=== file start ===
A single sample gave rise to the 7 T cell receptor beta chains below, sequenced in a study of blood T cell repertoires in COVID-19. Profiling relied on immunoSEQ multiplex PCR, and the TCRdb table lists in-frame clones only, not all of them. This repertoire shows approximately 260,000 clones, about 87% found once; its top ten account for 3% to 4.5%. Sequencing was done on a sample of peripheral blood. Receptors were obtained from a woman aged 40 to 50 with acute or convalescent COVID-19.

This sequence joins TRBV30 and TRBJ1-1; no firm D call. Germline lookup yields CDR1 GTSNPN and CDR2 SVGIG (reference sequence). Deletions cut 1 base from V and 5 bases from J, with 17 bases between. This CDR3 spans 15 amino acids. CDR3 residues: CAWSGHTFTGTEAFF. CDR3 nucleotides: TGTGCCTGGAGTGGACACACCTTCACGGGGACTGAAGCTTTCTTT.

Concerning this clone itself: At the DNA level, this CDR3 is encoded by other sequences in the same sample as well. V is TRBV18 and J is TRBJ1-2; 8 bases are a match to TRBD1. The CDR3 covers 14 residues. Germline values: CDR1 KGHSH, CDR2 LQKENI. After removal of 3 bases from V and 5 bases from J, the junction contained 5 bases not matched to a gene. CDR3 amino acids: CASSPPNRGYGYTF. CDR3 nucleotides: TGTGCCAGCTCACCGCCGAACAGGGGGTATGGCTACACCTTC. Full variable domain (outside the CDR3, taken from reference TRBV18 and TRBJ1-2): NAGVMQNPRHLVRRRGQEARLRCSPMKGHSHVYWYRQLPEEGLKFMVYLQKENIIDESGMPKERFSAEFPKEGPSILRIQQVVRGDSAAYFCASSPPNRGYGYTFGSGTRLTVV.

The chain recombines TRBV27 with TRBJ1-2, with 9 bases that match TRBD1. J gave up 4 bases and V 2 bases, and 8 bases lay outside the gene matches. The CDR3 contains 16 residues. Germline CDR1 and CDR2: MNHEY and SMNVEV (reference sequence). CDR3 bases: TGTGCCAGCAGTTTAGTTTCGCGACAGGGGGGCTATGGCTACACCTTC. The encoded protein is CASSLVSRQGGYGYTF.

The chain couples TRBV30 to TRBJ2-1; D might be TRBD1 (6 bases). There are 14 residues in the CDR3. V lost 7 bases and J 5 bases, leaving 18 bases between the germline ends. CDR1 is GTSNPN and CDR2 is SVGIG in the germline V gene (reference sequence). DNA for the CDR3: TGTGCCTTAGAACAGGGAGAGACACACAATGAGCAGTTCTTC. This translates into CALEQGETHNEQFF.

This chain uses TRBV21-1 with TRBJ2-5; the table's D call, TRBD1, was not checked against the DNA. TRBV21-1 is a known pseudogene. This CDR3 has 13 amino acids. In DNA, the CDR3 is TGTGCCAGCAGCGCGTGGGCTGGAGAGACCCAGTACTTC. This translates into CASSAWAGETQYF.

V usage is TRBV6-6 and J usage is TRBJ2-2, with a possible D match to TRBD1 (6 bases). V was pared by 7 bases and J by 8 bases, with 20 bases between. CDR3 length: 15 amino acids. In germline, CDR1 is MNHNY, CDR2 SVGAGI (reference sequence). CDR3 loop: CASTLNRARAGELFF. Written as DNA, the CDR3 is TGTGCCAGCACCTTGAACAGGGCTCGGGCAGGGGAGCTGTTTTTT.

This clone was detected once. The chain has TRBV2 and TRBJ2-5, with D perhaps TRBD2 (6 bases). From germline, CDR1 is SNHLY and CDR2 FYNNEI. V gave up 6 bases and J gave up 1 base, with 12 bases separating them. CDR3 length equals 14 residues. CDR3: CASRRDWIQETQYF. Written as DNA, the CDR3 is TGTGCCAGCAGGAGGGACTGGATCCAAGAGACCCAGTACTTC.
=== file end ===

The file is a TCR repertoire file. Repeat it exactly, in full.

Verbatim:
A single sample gave rise to the 7 T cell receptor beta chains below, sequenced in a study of blood T cell repertoires in COVID-19. Profiling relied on immunoSEQ multiplex PCR, and the TCRdb table lists in-frame clones only, not all of them. This repertoire shows approximately 260,000 clones, about 87% found once; its top ten account for 3% to 4.5%. Sequencing was done on a sample of peripheral blood. Receptors were obtained from a woman aged 40 to 50 with acute or convalescent COVID-19.

This sequence joins TRBV30 and TRBJ1-1; no firm D call. Germline lookup yields CDR1 GTSNPN and CDR2 SVGIG (reference sequence). Deletions cut 1 base from V and 5 bases from J, with 17 bases between. This CDR3 spans 15 amino acids. CDR3 residues: CAWSGHTFTGTEAFF. CDR3 nucleotides: TGTGCCTGGAGTGGACACACCTTCACGGGGACTGAAGCTTTCTTT.

Concerning this clone itself: At the DNA level, this CDR3 is encoded by other sequences in the same sample as well. V is TRBV18 and J is TRBJ1-2; 8 bases are a match to TRBD1. The CDR3 covers 14 residues. Germline values: CDR1 KGHSH, CDR2 LQKENI. After removal of 3 bases from V and 5 bases from J, the junction contained 5 bases not matched to a gene. CDR3 amino acids: CASSPPNRGYGYTF. CDR3 nucleotides: TGTGCCAGCTCACCGCCGAACAGGGGGTATGGCTACACCTTC. Full variable domain (outside the CDR3, taken from reference TRBV18 and TRBJ1-2): NAGVMQNPRHLVRRRGQEARLRCSPMKGHSHVYWYRQLPEEGLKFMVYLQKENIIDESGMPKERFSAEFPKEGPSILRIQQVVRGDSAAYFCASSPPNRGYGYTFGSGTRLTVV.

The chain recombines TRBV27 with TRBJ1-2, with 9 bases that match TRBD1. J gave up 4 bases and V 2 bases, and 8 bases lay outside the gene matches. The CDR3 contains 16 residues. Germline CDR1 and CDR2: MNHEY and SMNVEV (reference sequence). CDR3 bases: TGTGCCAGCAGTTTAGTTTCGCGACAGGGGGGCTATGGCTACACCTTC. The encoded protein is CASSLVSRQGGYGYTF.

The chain couples TRBV30 to TRBJ2-1; D might be TRBD1 (6 bases). There are 14 residues in the CDR3. V lost 7 bases and J 5 bases, leaving 18 bases between the germline ends. CDR1 is GTSNPN and CDR2 is SVGIG in the germline V gene (reference sequence). DNA for the CDR3: TGTGCCTTAGAACAGGGAGAGACACACAATGAGCAGTTCTTC. This translates into CALEQGETHNEQFF.

This chain uses TRBV21-1 with TRBJ2-5; the table's D call, TRBD1, was not checked against the DNA. TRBV21-1 is a known pseudogene. This CDR3 has 13 amino acids. In DNA, the CDR3 is TGTGCCAGCAGCGCGTGGGCTGGAGAGACCCAGTACTTC. This translates into CASSAWAGETQYF.

V usage is TRBV6-6 and J usage is TRBJ2-2, with a possible D match to TRBD1 (6 bases). V was pared by 7 bases and J by 8 bases, with 20 bases between. CDR3 length: 15 amino acids. In germline, CDR1 is MNHNY, CDR2 SVGAGI (reference sequence). CDR3 loop: CASTLNRARAGELFF. Written as DNA, the CDR3 is TGTGCCAGCACCTTGAACAGGGCTCGGGCAGGGGAGCTGTTTTTT.

This clone was detected once. The chain has TRBV2 and TRBJ2-5, with D perhaps TRBD2 (6 bases). From germline, CDR1 is SNHLY and CDR2 FYNNEI. V gave up 6 bases and J gave up 1 base, with 12 bases separating them. CDR3 length equals 14 residues. CDR3: CASRRDWIQETQYF. Written as DNA, the CDR3 is TGTGCCAGCAGGAGGGACTGGATCCAAGAGACCCAGTACTTC.